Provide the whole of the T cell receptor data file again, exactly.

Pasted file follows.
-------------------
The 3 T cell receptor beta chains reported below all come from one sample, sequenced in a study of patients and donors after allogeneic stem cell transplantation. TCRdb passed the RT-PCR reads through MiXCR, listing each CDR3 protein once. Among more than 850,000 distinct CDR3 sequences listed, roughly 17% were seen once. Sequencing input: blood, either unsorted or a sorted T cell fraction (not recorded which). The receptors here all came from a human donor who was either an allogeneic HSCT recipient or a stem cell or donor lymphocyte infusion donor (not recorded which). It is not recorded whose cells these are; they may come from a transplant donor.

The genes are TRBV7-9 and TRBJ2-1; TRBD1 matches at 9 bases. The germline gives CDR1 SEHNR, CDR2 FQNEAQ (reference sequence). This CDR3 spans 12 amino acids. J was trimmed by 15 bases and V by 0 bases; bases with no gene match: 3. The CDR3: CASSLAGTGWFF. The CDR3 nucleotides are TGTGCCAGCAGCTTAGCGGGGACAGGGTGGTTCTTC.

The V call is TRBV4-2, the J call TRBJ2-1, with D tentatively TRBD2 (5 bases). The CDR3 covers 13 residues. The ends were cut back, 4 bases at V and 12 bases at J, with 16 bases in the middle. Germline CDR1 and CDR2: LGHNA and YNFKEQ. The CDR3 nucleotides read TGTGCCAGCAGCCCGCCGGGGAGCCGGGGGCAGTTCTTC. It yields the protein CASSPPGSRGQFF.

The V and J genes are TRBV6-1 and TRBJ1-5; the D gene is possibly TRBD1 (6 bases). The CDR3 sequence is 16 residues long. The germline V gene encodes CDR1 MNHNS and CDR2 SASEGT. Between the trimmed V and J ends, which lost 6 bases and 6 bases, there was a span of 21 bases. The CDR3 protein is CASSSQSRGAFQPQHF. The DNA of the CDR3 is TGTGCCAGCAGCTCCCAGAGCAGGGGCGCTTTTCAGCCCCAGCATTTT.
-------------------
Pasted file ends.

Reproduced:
The 3 T cell receptor beta chains reported below all come from one sample, sequenced in a study of patients and donors after allogeneic stem cell transplantation. TCRdb passed the RT-PCR reads through MiXCR, listing each CDR3 protein once. Among more than 850,000 distinct CDR3 sequences listed, roughly 17% were seen once. Sequencing input: blood, either unsorted or a sorted T cell fraction (not recorded which). The receptors here all came from a human donor who was either an allogeneic HSCT recipient or a stem cell or donor lymphocyte infusion donor (not recorded which). It is not recorded whose cells these are; they may come from a transplant donor.

The genes are TRBV7-9 and TRBJ2-1; TRBD1 matches at 9 bases. The germline gives CDR1 SEHNR, CDR2 FQNEAQ (reference sequence). This CDR3 spans 12 amino acids. J was trimmed by 15 bases and V by 0 bases; bases with no gene match: 3. The CDR3: CASSLAGTGWFF. The CDR3 nucleotides are TGTGCCAGCAGCTTAGCGGGGACAGGGTGGTTCTTC.

The V call is TRBV4-2, the J call TRBJ2-1, with D tentatively TRBD2 (5 bases). The CDR3 covers 13 residues. The ends were cut back, 4 bases at V and 12 bases at J, with 16 bases in the middle. Germline CDR1 and CDR2: LGHNA and YNFKEQ. The CDR3 nucleotides read TGTGCCAGCAGCCCGCCGGGGAGCCGGGGGCAGTTCTTC. It yields the protein CASSPPGSRGQFF.

The V and J genes are TRBV6-1 and TRBJ1-5; the D gene is possibly TRBD1 (6 bases). The CDR3 sequence is 16 residues long. The germline V gene encodes CDR1 MNHNS and CDR2 SASEGT. Between the trimmed V and J ends, which lost 6 bases and 6 bases, there was a span of 21 bases. The CDR3 protein is CASSSQSRGAFQPQHF. The DNA of the CDR3 is TGTGCCAGCAGCTCCCAGAGCAGGGGCGCTTTTCAGCCCCAGCATTTT.